It was a great night, with great friends… with a great cook.
    And no, I don’t post enough to the blog..

  • http://www.cookeatfret.com claudia at ‘cook eat FRET’

    wish you lived closer…
    we’d have some pretty amazing nghts

  • http://www.DailyBedpost.com Emma Jane

    This was a great post and made me wish I was there even more than your amazing brussels sprouts photos (and speaking of, I’ve been very impressed with your food photography, it’s really amazing). I love to cook for all of the above reasons, too, and also because there’s no better way to while away a Saturday afternoon than to be standing at the stove listening to NPR.

  • Maggie

    Emma Jane,

    I can’t agree with you more! There’s nothing that relaxes me more than a few recipes, a full fridge and hours to cook away in the kitchen. I think the focus is very freeing…

    xox.

  • sebas

    I just happen to be pretty much like you. If only people took the chance to explore how wonderful and releasing a habit this is, I´m sure they would not believe they were capable of feeling so many things all at once. I guess I´m here speaking on my behalf for this needs not necessarily be the case for everyone. It´s just I cannot help thinking what more there´s to cooking than simply mixing ingredients. Personally, I rejoyce to think even of the album I´ll be listening to while cooking; the colour of ingredients; their texture; smell. I make sure the place doesn´t smell of any other thing but of what´s being cooked. At least, until after the meal is over. Fuzzy I know- Also, annecdoticI´ve come to conclude there´s also somenthing about surprise underneath this ritual. By this I mean, I like to think there will be some new personal touch I can add, perhaps to the dish I know best how to cook. I like to think: this time, for this special ocassion, it will have a character of its own. All this being said, one realises this is to a large extent a ritual for one´s own relish, isn´t it? Yet, it so happens, we cannot really make it alone, almost like a performer. Ours is an “unfinished” business without our friends, family or whoever we cook for. Hope I haven´t been a bore! RGDS.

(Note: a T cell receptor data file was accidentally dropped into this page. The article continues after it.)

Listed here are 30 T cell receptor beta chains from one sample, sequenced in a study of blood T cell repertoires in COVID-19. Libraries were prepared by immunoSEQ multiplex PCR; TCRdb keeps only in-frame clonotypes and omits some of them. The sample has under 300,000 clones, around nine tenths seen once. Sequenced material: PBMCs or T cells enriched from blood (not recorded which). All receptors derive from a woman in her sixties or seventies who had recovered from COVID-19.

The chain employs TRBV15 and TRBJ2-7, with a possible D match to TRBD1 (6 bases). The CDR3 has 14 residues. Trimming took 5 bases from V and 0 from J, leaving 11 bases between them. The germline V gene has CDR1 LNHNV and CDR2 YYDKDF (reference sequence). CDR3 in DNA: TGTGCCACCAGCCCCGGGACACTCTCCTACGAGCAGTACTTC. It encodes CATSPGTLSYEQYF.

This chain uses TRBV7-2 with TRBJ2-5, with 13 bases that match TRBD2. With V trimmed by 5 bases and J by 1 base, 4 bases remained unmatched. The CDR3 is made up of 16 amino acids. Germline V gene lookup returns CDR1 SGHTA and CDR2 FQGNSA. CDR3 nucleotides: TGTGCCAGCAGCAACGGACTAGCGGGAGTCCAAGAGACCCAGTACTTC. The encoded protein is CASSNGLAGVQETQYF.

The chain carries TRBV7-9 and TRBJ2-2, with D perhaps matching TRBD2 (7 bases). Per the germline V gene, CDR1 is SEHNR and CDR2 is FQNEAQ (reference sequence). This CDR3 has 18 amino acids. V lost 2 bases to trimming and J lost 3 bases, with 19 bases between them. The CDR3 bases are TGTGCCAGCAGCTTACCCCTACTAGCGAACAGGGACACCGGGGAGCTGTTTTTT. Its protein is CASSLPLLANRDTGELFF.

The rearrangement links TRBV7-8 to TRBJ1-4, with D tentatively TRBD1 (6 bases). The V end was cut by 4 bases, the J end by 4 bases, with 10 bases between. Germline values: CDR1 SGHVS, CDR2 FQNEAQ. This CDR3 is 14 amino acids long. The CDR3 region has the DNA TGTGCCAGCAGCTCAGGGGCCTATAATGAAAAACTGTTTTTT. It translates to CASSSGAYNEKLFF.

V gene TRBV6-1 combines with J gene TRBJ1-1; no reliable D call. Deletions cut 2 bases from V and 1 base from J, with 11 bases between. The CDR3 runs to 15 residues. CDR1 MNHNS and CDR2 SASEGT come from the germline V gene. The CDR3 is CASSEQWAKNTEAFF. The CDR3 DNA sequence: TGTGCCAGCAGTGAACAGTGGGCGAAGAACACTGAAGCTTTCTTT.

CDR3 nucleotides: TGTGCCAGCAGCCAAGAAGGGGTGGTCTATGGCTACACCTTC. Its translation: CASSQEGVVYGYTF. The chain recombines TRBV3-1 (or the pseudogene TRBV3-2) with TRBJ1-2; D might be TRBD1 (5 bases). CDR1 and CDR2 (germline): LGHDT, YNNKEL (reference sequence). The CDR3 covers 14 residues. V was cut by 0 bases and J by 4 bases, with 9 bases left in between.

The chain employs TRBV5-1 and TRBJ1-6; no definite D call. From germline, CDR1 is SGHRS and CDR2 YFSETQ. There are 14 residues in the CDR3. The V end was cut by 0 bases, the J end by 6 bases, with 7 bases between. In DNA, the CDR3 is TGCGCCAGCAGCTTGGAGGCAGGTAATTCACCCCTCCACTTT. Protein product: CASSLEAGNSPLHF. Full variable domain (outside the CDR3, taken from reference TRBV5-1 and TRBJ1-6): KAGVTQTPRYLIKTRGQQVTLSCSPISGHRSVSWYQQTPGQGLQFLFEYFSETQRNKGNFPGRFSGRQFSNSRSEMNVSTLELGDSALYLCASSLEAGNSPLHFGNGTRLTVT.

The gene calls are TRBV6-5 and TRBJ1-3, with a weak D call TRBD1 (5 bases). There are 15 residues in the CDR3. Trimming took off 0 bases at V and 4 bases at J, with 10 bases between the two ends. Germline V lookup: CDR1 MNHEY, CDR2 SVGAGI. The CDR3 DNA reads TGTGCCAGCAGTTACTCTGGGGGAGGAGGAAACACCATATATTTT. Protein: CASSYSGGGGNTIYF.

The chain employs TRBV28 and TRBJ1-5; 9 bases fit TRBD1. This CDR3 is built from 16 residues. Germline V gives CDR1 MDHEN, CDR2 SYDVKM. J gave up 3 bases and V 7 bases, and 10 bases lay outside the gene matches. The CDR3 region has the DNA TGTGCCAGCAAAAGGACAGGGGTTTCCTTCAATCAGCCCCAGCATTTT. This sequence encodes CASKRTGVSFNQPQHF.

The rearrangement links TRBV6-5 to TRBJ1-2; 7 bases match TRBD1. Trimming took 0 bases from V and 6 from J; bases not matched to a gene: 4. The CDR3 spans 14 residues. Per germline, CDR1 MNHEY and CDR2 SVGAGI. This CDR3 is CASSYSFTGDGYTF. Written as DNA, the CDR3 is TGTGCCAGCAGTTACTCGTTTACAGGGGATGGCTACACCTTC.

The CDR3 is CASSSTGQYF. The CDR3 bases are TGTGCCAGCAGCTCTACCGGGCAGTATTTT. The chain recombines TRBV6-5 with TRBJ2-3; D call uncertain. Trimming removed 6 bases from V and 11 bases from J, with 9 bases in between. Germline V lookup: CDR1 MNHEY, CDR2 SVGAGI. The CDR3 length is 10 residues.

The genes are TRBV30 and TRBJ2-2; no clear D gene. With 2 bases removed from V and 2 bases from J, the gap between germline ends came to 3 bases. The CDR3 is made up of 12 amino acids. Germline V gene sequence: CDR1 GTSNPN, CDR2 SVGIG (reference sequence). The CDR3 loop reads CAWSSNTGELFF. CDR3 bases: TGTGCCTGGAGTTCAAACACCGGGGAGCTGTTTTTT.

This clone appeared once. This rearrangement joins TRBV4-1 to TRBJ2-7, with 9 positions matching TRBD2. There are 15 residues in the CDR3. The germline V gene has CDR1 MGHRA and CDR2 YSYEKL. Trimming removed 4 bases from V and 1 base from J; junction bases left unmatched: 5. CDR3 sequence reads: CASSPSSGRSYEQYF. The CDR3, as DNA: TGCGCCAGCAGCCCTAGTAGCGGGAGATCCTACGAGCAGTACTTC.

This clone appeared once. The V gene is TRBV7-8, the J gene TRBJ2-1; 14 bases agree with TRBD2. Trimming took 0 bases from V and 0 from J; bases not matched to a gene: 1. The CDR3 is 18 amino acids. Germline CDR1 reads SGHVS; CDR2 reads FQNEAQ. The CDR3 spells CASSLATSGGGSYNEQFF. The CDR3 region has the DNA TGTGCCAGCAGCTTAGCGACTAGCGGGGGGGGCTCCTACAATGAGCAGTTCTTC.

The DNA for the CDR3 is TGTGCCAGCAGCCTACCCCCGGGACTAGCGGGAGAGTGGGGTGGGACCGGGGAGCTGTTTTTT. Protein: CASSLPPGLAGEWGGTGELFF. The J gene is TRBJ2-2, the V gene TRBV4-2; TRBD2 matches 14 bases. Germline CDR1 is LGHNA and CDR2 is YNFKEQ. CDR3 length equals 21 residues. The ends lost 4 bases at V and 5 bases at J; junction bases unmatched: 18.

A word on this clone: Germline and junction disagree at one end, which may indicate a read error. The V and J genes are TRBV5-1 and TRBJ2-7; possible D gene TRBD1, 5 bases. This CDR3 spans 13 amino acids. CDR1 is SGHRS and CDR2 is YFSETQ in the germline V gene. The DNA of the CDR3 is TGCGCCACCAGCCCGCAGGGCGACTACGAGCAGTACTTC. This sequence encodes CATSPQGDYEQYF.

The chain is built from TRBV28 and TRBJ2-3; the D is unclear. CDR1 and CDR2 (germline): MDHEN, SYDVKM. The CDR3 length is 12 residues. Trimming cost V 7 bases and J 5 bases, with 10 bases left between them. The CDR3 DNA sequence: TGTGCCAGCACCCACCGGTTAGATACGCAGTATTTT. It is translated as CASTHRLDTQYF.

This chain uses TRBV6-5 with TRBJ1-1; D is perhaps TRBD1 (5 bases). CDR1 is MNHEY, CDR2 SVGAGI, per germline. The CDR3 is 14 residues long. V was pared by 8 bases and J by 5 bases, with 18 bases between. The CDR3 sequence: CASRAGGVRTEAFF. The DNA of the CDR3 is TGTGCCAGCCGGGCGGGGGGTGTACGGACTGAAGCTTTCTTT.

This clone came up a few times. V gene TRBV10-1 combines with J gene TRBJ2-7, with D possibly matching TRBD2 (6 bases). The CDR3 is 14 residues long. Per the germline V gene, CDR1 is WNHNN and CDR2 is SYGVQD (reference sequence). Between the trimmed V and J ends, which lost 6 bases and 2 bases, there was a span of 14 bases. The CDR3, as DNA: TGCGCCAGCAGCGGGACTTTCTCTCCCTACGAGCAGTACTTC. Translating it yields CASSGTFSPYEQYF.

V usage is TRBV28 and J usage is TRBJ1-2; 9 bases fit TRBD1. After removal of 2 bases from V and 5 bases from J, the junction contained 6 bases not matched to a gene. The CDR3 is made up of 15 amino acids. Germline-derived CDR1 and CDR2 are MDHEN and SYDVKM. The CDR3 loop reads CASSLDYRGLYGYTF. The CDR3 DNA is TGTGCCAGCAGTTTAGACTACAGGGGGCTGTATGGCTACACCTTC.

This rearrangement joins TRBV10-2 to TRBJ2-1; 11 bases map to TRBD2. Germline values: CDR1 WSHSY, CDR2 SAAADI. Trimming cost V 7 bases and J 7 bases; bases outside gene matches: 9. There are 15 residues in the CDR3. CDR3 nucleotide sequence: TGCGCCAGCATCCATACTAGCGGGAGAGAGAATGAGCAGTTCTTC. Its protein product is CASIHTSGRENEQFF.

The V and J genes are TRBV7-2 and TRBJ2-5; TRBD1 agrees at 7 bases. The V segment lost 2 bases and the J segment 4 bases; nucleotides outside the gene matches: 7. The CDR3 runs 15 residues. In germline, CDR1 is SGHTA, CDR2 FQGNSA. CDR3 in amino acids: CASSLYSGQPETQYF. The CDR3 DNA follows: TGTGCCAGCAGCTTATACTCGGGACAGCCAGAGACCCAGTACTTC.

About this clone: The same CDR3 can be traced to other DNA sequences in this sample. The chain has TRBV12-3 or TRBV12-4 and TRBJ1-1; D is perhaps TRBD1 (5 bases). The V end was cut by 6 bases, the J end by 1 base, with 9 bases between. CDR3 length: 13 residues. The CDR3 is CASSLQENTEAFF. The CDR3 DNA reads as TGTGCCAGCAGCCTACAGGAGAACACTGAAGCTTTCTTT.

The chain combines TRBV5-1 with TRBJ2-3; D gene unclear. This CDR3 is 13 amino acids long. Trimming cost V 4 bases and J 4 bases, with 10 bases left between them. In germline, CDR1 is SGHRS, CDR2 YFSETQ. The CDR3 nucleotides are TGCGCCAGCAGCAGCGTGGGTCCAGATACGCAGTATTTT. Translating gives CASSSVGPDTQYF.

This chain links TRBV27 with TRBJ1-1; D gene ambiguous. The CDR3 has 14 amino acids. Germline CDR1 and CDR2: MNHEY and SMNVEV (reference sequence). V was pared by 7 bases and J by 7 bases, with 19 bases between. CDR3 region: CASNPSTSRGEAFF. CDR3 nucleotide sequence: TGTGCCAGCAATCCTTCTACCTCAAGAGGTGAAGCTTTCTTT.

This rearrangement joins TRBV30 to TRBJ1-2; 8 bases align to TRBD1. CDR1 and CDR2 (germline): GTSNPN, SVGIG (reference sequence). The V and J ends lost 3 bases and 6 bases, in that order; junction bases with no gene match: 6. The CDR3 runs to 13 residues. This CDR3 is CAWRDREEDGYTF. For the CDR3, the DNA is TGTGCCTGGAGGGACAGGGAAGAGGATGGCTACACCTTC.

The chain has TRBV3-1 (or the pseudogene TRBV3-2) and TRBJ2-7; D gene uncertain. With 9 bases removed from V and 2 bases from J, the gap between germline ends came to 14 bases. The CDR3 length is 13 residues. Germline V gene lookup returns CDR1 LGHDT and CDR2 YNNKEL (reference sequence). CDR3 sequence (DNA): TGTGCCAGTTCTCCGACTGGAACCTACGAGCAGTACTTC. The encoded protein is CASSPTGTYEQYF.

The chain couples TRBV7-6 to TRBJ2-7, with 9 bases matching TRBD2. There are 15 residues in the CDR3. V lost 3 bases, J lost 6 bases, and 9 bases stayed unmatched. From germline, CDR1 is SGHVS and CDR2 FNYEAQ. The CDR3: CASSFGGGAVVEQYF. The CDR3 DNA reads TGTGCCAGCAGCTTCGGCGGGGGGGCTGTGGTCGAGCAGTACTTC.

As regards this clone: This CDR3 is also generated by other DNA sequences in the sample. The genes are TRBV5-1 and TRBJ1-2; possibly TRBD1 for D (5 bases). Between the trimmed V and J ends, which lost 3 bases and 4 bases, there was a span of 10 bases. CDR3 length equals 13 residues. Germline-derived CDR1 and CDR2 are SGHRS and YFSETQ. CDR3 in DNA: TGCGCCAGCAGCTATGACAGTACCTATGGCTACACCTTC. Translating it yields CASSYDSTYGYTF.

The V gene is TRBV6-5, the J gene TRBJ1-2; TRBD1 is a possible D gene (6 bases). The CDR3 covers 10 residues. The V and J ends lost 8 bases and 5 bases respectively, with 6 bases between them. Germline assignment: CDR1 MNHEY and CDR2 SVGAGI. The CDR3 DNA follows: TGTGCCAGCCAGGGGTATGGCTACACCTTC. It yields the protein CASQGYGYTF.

• sebas

    I just happen to be pretty much like you. If only people took the chance to explore how wonderful and releasing a habit this is, I´m sure they would not believe they were capable of feeling so many things all at once. I guess I´m here speaking on my behalf for this needs not necessarily be the case for everyone. It´s just I cannot help thinking what more there´s to cooking than simply mixing ingredients. Personally, I rejoyce to think even of the album I´ll be listening to while cooking; the colour of ingredients; their texture; smell. I make sure the place doesn´t smell of any other thing but of what´s being cooked. At least, until after the meal is over. Fuzzy I know- Also, annecdoticI´ve come to conclude there´s also somenthing about surprise underneath this ritual. By this I mean, I like to think there will be some new personal touch I can add, perhaps to the dish I know best how to cook. I like to think: this time, for this special ocassion, it will have a character of its own. All this being said, one realises this is to a large extent a ritual for one´s own relish, isn´t it? Yet, it so happens, we cannot really make it alone, almost like a performer. Ours is an “unfinished” business without our friends, family or whoever we cook for. Hope I haven´t been a bore! RGDS.